Geographic variations in cardiovascular disease (CVD) and associated risk factors have been recognized worldwide. However, little attention has been directed to potential differences in hypertension between Europe and North America. To determine whether higher blood pressure (BP) levels and hypertension are more prevalent in Europe than in the United States and Canada. Sample surveys that were national in scope and conducted in the 1990s were identified in Germany, Finland, Sweden, England, Spain, Italy, Canada, and the United States. Collaborating investigators provided tabular data in a consistent format by age and sex for persons at least 35 years of age. Population registries were the main basis for sampling. Survey sizes ranged from 1800 to 23 100, with response rates of 61% to 87.5%. The data were analyzed to provide age-specific and age-adjusted estimates of BP and hypertension prevalence by country and region (eg, European vs North American). Blood pressure levels and prevalence of hypertension in Europe, the United States, and Canada. Average BP was 136/83 mm Hg in the European countries and 127/77 mm Hg in Canada and the United States among men and women combined who were 35 to 74 years of age. This difference already existed among younger persons (35-39 years) in whom treatment was uncommon (ie, 124/78 mm Hg and 115/75 mm Hg, respectively), and the slope with age was steeper in the European countries. For all age groups, BP measurements were lowest in the United States and highest in Germany. The age- and sex-adjusted prevalence of hypertension was 28% in the North American countries and 44% in the European countries at the 140/90 mm Hg threshold. The findings for men and women by region were similar. Hypertension prevalence was strongly correlated with stroke mortality (r = 0.78) and more modestly with total CVD (r = 0.44). Despite extensive research on geographic patterns of CVD, the 60% higher prevalence of hypertension in Europe compared with the United States and Canada has not been generally appreciated. The implication of this finding for national prevention strategies should be vigorously explored.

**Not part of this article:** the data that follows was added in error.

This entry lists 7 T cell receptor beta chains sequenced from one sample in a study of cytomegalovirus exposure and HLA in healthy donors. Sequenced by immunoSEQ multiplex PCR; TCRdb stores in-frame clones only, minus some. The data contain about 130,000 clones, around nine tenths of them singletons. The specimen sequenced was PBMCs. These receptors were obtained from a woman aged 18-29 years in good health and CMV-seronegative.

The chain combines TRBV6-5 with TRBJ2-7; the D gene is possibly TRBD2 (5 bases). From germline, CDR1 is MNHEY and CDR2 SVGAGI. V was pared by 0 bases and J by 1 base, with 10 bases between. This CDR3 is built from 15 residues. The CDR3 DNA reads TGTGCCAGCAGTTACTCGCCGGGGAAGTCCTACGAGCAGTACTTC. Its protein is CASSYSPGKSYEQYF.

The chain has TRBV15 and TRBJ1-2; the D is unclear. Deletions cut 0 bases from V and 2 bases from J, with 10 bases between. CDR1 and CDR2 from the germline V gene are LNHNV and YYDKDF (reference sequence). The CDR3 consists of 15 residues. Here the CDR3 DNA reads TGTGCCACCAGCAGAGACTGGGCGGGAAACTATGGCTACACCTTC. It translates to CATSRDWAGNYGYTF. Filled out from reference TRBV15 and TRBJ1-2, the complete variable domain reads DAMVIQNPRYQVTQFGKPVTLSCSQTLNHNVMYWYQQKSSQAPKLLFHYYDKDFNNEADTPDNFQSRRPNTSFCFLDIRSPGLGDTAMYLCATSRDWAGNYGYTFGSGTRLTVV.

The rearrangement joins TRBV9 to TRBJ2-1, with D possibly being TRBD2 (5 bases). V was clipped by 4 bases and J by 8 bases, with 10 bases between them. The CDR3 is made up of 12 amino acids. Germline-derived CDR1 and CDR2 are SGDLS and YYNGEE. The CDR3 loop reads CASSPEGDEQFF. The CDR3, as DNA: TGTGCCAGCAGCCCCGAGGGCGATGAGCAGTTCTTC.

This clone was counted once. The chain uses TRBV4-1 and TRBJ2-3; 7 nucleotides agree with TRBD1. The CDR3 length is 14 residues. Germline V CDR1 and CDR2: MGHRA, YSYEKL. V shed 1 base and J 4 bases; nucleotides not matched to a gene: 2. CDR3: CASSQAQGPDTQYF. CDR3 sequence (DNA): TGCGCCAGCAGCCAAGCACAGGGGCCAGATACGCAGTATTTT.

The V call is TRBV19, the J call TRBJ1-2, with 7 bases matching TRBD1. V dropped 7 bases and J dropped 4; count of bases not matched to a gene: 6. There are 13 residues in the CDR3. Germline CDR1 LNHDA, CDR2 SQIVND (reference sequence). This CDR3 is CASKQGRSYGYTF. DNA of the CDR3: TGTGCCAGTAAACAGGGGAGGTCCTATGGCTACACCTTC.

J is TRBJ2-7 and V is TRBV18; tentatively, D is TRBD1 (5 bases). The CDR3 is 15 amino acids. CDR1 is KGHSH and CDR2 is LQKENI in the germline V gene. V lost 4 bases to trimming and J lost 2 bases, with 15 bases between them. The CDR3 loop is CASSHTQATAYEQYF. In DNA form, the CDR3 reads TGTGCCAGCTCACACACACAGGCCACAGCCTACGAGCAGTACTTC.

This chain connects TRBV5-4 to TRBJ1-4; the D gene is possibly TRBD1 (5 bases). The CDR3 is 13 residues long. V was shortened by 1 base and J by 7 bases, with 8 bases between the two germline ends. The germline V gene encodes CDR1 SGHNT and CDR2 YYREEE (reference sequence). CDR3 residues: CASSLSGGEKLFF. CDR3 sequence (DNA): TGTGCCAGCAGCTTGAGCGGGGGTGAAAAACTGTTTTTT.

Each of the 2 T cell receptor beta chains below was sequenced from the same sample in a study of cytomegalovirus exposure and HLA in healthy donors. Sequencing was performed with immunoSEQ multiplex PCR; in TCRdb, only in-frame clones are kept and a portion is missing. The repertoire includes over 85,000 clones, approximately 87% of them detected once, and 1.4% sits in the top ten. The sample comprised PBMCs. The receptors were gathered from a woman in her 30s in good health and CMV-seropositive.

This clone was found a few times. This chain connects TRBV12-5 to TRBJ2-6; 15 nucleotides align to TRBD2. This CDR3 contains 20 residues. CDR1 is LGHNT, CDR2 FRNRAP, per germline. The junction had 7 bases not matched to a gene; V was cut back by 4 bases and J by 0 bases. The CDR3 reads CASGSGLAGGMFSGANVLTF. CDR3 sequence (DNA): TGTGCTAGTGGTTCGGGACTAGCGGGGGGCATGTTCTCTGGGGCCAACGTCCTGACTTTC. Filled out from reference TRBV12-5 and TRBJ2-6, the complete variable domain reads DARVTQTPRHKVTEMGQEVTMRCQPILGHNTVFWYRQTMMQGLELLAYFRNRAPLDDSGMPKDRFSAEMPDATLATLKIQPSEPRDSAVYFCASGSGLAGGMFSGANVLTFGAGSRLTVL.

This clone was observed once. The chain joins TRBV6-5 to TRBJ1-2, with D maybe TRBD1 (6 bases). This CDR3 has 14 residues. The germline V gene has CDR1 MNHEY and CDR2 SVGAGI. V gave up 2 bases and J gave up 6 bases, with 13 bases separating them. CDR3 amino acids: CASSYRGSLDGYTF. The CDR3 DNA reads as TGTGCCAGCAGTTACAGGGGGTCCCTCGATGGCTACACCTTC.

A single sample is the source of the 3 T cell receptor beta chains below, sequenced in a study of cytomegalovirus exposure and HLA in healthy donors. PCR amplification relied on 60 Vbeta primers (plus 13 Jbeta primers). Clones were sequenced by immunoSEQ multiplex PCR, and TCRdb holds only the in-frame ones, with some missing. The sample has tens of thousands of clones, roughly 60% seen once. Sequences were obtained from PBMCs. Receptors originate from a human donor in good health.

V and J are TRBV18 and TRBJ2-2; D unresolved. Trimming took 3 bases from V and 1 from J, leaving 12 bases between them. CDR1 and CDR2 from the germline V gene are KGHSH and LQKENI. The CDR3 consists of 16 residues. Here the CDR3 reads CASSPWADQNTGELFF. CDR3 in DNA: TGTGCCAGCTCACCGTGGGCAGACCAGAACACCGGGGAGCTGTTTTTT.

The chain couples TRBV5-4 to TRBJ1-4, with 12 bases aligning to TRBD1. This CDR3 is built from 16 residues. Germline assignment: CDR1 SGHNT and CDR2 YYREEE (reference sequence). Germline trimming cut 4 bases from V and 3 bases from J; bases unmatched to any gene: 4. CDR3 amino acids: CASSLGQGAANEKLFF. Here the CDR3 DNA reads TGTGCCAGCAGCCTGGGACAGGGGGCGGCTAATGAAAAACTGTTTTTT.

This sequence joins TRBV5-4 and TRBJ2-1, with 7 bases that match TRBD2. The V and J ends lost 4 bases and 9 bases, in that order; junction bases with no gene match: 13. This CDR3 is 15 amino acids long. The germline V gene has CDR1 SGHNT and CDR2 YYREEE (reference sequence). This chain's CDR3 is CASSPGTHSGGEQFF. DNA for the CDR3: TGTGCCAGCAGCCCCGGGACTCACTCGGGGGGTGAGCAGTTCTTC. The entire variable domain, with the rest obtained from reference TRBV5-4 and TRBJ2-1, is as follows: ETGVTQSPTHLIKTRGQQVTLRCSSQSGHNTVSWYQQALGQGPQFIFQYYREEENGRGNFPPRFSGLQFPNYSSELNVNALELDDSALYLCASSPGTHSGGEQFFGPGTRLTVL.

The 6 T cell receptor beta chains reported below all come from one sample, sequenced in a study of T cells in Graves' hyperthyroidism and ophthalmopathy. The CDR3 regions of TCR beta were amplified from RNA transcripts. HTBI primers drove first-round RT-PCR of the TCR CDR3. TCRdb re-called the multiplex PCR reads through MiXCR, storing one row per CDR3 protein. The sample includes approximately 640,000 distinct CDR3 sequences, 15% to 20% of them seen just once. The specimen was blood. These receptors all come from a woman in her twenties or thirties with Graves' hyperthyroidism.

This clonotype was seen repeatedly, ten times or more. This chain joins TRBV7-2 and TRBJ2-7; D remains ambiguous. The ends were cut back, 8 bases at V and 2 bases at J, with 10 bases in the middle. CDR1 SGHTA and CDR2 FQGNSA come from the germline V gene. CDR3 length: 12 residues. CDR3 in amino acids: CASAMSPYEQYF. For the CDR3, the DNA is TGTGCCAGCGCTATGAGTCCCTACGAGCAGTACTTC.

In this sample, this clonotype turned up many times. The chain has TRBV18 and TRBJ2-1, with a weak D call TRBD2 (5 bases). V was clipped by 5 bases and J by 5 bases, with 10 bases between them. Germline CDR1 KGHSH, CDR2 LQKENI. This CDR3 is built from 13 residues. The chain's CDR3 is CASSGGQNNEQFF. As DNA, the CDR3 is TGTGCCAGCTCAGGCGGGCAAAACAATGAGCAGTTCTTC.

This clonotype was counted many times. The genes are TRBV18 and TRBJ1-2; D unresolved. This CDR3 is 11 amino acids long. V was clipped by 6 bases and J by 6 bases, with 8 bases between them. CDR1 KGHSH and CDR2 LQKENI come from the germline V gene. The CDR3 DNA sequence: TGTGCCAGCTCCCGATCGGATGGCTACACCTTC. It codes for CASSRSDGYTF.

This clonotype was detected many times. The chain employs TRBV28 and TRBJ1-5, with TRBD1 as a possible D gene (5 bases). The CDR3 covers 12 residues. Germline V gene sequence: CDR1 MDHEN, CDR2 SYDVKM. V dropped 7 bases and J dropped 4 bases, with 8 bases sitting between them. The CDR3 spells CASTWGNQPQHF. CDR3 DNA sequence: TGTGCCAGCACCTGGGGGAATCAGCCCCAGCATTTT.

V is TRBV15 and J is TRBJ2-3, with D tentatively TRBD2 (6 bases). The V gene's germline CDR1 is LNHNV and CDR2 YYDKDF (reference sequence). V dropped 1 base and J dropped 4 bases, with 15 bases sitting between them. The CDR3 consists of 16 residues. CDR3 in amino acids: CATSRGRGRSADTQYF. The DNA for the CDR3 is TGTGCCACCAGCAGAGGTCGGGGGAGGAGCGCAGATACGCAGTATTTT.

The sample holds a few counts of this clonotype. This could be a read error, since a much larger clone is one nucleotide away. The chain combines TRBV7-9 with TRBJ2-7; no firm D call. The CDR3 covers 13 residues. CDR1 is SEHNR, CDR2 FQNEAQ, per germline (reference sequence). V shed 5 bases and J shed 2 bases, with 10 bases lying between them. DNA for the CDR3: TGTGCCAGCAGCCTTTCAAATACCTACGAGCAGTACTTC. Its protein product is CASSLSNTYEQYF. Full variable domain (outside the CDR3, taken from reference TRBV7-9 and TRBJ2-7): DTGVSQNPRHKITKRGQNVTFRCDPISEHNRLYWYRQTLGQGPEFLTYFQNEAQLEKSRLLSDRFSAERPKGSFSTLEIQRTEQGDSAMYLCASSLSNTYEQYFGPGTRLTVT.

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              Irbesartan in patients with heart failure and preserved ejection fraction.

              Approximately 50% of patients with heart failure have a left ventricular ejection fraction of at least 45%, but no therapies have been shown to improve the outcome of these patients. Therefore, we studied the effects of irbesartan in patients with this syndrome. We enrolled 4128 patients who were at least 60 years of age and had New York Heart Association class II, III, or IV heart failure and an ejection fraction of at least 45% and randomly assigned them to receive 300 mg of irbesartan or placebo per day. The primary composite outcome was death from any cause or hospitalization for a cardiovascular cause (heart failure, myocardial infarction, unstable angina, arrhythmia, or stroke). Secondary outcomes included death from heart failure or hospitalization for heart failure, death from any cause and from cardiovascular causes, and quality of life. During a mean follow-up of 49.5 months, the primary outcome occurred in 742 patients in the irbesartan group and 763 in the placebo group. Primary event rates in the irbesartan and placebo groups were 100.4 and 105.4 per 1000 patient-years, respectively (hazard ratio, 0.95; 95% confidence interval [CI], 0.86 to 1.05; P=0.35). Overall rates of death were 52.6 and 52.3 per 1000 patient-years, respectively (hazard ratio, 1.00; 95% CI, 0.88 to 1.14; P=0.98). Rates of hospitalization for cardiovascular causes that contributed to the primary outcome were 70.6 and 74.3 per 1000 patient-years, respectively (hazard ratio, 0.95; 95% CI, 0.85 to 1.08; P=0.44). There were no significant differences in the other prespecified outcomes. Irbesartan did not improve the outcomes of patients with heart failure and a preserved left ventricular ejection fraction. (ClinicalTrials.gov number, NCT00095238.) 2008 Massachusetts Medical Society
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                Author and article information

                Journal
                Blood Pressure
                Blood Pressure
                Informa UK Limited
                0803-7051
                1651-1999
                July 15 2013
                August 2013
                June 18 2013
                August 2013
                : 22
                : 4
                : 193-278
                Article
                10.3109/08037051.2013.812549
                23777479
                © 2013